State legislatures tackle cyber-bullying
In the United States and around the world, cyberbullying is a growing problem.
As use of the Internet increases, so does cyber-abuse through every imaginable method of communication. Web-pages, email hit-lists, online journals and even threatening icons have landed some kids in trouble at home, school and with the law. See “You and the Internet” on this site for case examples.
States are addressing the problem and passing laws to deal with it
At least a dozen states have passed anti-cyber-bullying laws calling for action including suspension or expulsion, depending on the circumstances. Minnesota, Washington, New Jersey and Oregon have such laws, and others including Florida, Kentucky and Missouri are considering their own versions of the same.
Should schools intervene when conduct occurred off campus?
The debate over Internet abuse regards the extent a school can discipline a student for off-campus behavior. Some argue that schools should stay out of these matters when home computers or lap-tops are used away from school to create the so-called offensive message or site. Others argue that if the school environment is disturbed then the school should take action and not look the other way.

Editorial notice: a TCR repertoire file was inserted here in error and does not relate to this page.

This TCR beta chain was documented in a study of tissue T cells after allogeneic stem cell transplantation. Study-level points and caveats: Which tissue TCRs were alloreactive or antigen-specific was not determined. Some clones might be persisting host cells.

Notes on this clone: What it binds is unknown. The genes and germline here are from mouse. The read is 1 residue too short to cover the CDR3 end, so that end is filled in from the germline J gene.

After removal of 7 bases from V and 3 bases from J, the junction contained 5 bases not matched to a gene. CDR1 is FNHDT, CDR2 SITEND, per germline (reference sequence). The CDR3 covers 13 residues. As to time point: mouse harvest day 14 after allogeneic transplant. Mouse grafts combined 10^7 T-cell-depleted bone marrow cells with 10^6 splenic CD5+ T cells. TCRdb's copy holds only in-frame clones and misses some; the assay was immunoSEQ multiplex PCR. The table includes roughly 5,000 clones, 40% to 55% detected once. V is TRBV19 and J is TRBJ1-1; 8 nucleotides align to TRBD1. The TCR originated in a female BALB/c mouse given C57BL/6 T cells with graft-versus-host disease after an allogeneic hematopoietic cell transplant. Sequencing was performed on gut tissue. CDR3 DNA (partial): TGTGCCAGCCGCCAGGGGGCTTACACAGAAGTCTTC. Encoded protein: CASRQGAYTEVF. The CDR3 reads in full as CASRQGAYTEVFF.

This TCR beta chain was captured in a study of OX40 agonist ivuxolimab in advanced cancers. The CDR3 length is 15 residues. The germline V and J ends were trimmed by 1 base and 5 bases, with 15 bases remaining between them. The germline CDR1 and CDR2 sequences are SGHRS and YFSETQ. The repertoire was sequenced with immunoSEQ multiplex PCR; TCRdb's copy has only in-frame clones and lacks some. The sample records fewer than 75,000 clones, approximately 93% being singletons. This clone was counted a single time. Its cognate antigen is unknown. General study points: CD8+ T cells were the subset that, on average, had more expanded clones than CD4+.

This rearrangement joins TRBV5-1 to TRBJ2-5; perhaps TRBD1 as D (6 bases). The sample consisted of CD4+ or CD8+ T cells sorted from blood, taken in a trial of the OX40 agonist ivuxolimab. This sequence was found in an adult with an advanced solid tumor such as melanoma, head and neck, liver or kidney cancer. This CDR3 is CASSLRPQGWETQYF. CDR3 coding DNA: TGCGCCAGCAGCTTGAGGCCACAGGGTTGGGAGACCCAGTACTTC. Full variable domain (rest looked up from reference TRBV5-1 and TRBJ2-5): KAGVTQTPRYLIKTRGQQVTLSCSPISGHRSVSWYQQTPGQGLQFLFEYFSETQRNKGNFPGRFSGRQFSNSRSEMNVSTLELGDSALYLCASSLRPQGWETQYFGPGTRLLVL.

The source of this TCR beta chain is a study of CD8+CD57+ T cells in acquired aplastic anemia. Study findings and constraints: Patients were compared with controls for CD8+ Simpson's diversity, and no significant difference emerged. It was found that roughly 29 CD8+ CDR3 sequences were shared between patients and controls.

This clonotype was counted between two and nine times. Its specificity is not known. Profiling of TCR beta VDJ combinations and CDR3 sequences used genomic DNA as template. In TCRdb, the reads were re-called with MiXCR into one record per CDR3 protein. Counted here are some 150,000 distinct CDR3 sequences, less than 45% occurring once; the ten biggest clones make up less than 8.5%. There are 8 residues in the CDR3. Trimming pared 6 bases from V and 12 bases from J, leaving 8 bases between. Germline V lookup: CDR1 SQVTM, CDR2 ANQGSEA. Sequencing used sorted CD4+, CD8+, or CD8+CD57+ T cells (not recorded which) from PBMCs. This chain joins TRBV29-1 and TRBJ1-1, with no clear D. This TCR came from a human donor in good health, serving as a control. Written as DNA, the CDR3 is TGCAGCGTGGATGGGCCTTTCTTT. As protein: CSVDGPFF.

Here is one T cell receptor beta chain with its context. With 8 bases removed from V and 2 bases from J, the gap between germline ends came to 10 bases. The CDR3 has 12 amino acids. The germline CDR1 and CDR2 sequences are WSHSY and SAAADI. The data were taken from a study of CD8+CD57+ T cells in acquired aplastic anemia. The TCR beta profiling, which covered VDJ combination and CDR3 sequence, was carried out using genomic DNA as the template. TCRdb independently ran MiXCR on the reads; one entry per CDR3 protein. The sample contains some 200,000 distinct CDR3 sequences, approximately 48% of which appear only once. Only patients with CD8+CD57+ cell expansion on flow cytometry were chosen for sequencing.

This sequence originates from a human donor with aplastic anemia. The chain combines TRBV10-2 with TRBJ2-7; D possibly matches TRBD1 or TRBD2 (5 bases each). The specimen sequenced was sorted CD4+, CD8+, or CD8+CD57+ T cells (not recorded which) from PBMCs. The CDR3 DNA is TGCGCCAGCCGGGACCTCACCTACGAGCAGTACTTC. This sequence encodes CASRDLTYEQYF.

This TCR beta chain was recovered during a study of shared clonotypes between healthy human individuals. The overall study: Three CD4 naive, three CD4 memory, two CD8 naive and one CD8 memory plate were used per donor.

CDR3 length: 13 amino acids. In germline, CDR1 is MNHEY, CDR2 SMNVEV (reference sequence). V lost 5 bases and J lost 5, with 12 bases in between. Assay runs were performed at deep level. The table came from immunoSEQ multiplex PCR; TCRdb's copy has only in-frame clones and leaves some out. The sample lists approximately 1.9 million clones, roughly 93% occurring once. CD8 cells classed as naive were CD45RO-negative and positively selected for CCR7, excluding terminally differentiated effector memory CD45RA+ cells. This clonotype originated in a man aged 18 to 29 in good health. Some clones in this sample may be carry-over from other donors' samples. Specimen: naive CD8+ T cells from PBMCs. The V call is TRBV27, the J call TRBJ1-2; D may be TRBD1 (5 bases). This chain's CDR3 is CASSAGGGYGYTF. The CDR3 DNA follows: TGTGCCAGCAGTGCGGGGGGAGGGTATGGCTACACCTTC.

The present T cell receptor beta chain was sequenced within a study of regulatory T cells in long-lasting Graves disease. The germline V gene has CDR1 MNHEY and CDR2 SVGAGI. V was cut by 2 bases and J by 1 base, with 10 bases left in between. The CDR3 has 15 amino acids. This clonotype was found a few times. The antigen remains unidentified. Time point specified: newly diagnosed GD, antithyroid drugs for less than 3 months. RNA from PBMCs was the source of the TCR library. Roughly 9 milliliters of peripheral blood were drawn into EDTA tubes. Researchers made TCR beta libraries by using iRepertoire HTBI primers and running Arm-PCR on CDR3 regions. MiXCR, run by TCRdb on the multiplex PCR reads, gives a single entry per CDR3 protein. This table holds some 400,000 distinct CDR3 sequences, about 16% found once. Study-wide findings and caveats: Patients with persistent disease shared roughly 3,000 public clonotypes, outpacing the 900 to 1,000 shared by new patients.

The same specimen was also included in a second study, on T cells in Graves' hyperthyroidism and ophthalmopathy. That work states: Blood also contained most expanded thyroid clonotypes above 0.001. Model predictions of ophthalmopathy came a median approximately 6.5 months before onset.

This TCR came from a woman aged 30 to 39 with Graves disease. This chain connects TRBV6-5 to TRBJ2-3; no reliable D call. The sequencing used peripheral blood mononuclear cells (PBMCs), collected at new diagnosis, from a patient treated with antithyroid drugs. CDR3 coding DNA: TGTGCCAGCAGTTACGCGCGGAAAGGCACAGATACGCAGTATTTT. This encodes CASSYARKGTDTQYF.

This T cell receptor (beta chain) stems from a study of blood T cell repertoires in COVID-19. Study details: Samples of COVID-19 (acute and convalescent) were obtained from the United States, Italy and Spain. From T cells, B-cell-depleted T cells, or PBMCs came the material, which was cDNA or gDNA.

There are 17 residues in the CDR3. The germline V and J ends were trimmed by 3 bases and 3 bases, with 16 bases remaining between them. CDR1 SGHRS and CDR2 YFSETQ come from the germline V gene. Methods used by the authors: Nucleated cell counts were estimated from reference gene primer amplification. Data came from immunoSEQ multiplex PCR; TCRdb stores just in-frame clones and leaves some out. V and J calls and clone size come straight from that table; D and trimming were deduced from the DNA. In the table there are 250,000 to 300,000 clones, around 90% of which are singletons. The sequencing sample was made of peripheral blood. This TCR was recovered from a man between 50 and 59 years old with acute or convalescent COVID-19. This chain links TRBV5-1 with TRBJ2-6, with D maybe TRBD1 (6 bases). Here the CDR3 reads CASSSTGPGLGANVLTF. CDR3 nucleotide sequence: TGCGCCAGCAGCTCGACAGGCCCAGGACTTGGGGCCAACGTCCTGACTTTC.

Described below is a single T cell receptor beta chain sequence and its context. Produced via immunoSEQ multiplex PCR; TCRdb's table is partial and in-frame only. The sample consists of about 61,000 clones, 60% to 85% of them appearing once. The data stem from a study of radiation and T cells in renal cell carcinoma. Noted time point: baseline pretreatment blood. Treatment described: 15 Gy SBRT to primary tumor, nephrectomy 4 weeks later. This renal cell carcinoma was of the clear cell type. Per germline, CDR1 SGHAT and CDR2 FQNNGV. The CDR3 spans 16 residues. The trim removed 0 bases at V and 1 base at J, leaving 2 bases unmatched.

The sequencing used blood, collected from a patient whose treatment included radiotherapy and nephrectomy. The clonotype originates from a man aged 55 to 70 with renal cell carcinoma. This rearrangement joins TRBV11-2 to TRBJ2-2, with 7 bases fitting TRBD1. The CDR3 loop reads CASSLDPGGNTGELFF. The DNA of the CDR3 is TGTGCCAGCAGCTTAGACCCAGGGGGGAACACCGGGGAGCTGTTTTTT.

School action is appropriate when someone’s rights have been violated or a disruption has been caused
Schools are relying on the 1969 Tinker decision in determining whether disciplinary action is called for – whether a disruption is caused at school or if someone’s rights are violated. Some students have been suspended or expelled, and a few have faced criminal charges resulting from their online expression.
Do you know anyone who’s gotten into trouble for what they’ve written or created online? Was the work done at home or at school? If threatening or otherwise offensive, did anything happen to them? What are your thoughts about school oversight of Internet activities done away from school?
For real cases of teens disciplined for their online behavior, take a look at “Teen Cyberbullying Investigated” on www.freespirit.com or www.amazon.com. The book was published in January, 2010 by Free Spirit Publishing.